My relationship with…toast.
A story of love, loss and a new-found disdain for the inferior form of bread.
There are many things people love about mornings and I’m reasonably confident in saying that there are many more things people hate. Some love the thought of being productive and functional before the day starts, others can’t find a cup of coffee fast enough. Some people get up before the sun rises to get a gym session in, while there’s people like me who are sprinting from their house to get the last bus they can, otherwise they’ll be late for work. Again. Mornings are maybe the most polarising time of the day, but there’s one universal element to the morning that I’m yet to find anyone opposed to: breakfast.
I’ll extend the term “breakfast” to include brunch for the purposes of this discussion, because well, it’s still the meal that breaks your fast for the day. There’s a long discussion to be had on the nature of breakfast, brunch, lunch, etc. that I won’t go in to. I’ll leave you with this post, which identified tweets that contained the word brunch and other key terms to determine the true brunch point of the day. Truly a masterpiece of data analysis and how it relates to living in the first world.
Full disclosure: breakfast is my favourite meal. Well, it’s my favourite meal when I get to enjoy it. Brunch is mostly a weekend activity for me, with my weekdays filled with the dreaded phrase “full-time employment”, so breakfast is the true overarching favourite. I value having a good quality breakfast each day, and can comfortably live with the thought of being late for work if it means I get to have a fulfilling breakfast. However, as the years have gone on, there’s one (some would say vital) element of the breakfast experience that in recent years I have found problematic: toast. If eggs are the protagonist in the breakfast/brunch story, then toast is the true antagonist. Soggy spinach may try, but it is no match for the true evil that toast represents.
Why toast? It’s just bread.
I think to understand my disdain for toast, we have to go back to a simpler time. Allow me to set the scene: it’s the late 1990s, and a young Ashley is sitting at the kitchen table on a quiet Sunday in Black River, Townsville, Queensland. My Mum (bless her, she is the greatest) has made what at this time is my absolute favourite food, egg soldiers. The egg is sitting in my favourite egg cup that we got from Disneyland in 1997 and she has sliced the top off the perfectly boiled egg, to reveal the runny yolk centre perfect for dipping the piece of toast cut in to five equal pieces. The pieces of toast are a little brown on the outside, but nice and soft on the inside. It’s a real spectacle. Needless to say, the egg soldiers go down an absolute treat and this particular Sunday is off to an absolute flyer. At this time in my life, toast is a magical item that I can’t get enough of.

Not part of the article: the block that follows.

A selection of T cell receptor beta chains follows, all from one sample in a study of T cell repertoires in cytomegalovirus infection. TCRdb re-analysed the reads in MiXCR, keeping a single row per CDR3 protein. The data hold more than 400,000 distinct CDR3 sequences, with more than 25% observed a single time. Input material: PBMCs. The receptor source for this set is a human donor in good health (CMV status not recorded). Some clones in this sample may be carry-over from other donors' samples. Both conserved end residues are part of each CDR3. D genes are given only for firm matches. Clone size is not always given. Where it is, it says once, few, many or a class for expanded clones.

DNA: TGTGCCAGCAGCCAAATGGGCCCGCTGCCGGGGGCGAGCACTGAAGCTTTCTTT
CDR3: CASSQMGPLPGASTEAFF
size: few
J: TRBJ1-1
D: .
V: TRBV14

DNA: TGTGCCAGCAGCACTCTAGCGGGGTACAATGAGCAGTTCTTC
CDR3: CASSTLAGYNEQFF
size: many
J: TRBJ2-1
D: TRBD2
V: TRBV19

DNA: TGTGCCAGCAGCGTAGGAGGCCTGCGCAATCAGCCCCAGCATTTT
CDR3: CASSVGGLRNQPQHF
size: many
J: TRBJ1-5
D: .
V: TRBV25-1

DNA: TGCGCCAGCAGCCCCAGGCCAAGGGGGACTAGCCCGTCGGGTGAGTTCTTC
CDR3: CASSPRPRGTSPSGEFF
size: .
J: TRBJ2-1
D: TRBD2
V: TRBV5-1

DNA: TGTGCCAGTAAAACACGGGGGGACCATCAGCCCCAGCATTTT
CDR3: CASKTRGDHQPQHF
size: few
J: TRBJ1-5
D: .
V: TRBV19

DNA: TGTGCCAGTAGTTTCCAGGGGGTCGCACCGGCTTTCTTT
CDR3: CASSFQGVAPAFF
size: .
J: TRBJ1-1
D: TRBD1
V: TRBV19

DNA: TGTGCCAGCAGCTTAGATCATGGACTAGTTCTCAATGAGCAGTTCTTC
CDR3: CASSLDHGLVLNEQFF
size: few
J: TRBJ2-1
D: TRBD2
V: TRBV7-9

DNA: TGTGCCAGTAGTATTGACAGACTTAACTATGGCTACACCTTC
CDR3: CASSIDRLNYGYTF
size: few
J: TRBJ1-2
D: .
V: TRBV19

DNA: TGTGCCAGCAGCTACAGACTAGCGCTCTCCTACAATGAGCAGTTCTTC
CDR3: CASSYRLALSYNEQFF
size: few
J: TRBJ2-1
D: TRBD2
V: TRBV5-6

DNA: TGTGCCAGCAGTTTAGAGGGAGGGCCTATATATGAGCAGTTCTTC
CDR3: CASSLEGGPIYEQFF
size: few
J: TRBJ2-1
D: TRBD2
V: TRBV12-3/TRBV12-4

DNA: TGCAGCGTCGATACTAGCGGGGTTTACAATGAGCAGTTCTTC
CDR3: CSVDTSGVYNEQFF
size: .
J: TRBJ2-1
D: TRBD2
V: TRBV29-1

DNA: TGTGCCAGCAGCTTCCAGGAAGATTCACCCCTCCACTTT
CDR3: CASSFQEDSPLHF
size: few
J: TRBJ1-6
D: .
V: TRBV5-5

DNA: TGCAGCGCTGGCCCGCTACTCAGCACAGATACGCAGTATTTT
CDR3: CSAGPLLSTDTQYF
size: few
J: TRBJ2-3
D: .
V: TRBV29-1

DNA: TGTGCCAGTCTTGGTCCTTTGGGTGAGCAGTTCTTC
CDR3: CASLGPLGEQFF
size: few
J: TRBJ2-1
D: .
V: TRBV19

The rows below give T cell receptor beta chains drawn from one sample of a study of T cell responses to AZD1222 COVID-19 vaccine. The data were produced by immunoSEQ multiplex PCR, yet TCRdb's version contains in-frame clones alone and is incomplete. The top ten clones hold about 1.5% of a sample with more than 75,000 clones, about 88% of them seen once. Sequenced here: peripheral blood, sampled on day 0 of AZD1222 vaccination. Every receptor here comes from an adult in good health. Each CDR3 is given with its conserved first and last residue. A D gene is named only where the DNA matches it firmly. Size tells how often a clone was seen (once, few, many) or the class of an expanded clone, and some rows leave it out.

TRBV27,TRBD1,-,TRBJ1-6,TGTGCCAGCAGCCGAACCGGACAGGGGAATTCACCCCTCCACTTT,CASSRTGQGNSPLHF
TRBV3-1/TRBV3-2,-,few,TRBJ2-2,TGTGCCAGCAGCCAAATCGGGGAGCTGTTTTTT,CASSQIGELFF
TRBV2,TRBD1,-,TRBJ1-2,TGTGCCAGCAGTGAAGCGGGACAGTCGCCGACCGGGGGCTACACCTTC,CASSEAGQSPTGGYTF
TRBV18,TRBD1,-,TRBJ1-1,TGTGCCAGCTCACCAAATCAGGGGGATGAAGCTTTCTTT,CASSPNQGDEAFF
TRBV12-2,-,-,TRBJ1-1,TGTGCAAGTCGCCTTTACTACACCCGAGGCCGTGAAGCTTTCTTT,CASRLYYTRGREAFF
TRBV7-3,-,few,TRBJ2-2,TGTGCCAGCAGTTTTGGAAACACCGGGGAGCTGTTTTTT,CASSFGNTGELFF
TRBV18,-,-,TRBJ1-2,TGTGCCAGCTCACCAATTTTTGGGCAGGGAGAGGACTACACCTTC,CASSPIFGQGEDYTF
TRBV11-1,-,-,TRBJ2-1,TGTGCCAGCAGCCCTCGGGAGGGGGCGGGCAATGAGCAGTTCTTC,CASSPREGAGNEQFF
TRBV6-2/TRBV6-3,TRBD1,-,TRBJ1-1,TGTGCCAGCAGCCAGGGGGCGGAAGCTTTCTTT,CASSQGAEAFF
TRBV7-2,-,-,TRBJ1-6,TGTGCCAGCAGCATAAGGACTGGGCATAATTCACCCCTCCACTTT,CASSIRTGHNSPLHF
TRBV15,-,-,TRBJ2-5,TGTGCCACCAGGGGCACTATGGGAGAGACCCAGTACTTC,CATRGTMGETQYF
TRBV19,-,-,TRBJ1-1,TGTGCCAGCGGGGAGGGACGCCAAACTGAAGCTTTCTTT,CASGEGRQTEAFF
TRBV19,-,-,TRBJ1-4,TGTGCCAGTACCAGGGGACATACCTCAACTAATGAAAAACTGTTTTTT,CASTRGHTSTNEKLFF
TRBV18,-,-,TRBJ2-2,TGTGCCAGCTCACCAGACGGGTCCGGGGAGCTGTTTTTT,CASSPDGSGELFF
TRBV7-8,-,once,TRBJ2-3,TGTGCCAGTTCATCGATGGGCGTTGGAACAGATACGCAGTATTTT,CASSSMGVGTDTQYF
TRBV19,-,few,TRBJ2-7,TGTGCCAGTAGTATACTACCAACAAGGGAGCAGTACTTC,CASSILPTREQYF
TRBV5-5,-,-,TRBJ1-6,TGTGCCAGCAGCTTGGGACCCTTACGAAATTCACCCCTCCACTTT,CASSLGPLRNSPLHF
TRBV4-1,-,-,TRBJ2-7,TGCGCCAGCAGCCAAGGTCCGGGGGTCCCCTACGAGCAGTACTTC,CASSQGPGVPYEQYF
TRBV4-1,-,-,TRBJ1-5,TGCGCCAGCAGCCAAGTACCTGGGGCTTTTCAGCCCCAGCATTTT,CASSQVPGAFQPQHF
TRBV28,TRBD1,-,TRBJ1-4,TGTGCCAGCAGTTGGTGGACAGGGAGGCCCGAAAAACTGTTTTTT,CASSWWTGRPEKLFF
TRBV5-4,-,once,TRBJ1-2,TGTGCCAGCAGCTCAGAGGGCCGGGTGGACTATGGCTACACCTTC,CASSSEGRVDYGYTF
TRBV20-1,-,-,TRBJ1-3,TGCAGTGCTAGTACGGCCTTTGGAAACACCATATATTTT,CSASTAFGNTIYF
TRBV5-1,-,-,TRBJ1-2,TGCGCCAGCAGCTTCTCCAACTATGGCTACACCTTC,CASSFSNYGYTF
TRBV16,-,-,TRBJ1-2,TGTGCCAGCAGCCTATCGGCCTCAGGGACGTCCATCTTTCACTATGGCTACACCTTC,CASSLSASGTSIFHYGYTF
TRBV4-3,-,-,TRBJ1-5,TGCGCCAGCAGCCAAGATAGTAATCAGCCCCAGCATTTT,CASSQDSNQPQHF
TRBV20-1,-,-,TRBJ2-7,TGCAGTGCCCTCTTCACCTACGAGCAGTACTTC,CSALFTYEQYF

This isn’t where the love affair with toast ends, there’s plenty more. Every morning before school, it was either crunchy peanut butter or strawberry jam on toast. I was never really a cereal kid, and I’m still not a cereal adult. Toast was my lifeline in the mornings, it would get me through. Fast forward to high school, and I would spend many mornings in the Ignatius Park College toast room getting a bit of breakfast from Mrs Allan, the most lovely lady ever and a true saint of my high school (an example of how glorious this room is). Truly great days.
All good things must come to an end sadly, and for me, it all came crashing down around 2010.
Many things in my life have changed since 2010, but there’s one major one: my weight. Running with the earlier idea of blog posts for another time, I used to be really overweight. I stopped eating toast. Well, actually, I stopped eating bread and basically anything that was a carbohydrate for a fairly extended period of time. It was a real wild ride. I still remember the first time I had bread after I went through weight loss. It was 2012, and I went to Subway with some friends. The many times I had been there over those couple of years I had just ordered a salad bowl at Subway if I’d ever gone there. For the record, the salad bowls are an experience I wish upon no one. On this day, I had a sub. I tried to not make a big deal out of it, but I couldn’t help but tell my friends that it was the first time I’d had bread in two years. Typical of my friends from home, the response was something along the lines of “I don’t care”. In the context, probably the correct response, I probably shouldn’t have cared either. It’s just bread.